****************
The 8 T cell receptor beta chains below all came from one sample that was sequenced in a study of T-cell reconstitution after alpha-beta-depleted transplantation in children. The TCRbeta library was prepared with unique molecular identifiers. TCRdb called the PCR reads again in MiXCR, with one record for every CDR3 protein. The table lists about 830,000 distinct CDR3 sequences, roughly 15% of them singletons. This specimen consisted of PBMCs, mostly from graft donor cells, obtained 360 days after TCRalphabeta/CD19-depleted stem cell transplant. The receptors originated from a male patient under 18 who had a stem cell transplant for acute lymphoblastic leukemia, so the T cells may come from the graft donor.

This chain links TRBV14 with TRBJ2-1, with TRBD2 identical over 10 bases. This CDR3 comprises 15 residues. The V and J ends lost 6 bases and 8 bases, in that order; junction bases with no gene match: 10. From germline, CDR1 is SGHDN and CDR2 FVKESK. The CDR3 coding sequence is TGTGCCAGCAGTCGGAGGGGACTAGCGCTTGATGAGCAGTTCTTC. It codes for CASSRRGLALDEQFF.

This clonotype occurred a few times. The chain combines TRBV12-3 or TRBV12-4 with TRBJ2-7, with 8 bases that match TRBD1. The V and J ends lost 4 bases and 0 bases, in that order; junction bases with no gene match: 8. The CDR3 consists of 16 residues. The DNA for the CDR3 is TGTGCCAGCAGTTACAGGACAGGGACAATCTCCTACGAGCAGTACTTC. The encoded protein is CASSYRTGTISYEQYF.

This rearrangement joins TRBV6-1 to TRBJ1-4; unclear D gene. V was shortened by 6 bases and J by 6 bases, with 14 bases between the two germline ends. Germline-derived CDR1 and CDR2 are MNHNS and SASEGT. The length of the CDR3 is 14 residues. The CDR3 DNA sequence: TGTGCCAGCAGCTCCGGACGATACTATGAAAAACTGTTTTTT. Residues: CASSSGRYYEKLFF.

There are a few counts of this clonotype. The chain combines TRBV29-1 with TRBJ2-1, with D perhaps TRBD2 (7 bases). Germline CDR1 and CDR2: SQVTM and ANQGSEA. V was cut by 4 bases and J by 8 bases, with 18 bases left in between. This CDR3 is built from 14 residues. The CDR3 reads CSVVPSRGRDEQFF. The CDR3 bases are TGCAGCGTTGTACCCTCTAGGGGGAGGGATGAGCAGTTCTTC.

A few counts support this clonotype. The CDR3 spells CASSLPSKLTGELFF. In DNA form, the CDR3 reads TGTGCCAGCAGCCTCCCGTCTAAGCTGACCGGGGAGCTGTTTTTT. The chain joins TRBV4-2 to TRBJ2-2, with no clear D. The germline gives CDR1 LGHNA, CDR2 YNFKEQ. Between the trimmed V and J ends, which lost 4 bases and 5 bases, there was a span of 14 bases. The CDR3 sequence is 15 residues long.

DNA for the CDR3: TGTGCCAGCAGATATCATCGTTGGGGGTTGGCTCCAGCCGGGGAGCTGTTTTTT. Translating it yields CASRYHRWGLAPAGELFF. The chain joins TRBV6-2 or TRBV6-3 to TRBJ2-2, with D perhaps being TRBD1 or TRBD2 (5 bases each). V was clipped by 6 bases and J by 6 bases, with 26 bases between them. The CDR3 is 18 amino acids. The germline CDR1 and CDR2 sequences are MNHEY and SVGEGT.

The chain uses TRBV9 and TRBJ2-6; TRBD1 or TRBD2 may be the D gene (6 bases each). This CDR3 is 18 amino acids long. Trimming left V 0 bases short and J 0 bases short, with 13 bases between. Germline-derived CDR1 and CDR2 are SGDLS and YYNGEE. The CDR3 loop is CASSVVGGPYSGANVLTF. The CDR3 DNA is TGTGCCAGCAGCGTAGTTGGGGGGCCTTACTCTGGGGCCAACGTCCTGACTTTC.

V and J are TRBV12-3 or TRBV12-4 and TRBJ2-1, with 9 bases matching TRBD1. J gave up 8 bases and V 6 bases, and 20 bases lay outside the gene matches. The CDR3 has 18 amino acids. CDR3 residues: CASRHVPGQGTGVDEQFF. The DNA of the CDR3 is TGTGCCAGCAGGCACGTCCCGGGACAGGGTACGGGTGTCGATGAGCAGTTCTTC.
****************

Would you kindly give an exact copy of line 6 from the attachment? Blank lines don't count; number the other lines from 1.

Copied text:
A few counts support this clonotype. The CDR3 spells CASSLPSKLTGELFF. In DNA form, the CDR3 reads TGTGCCAGCAGCCTCCCGTCTAAGCTGACCGGGGAGCTGTTTTTT. The chain joins TRBV4-2 to TRBJ2-2, with no clear D. The germline gives CDR1 LGHNA, CDR2 YNFKEQ. Between the trimmed V and J ends, which lost 4 bases and 5 bases, there was a span of 14 bases. The CDR3 sequence is 15 residues long.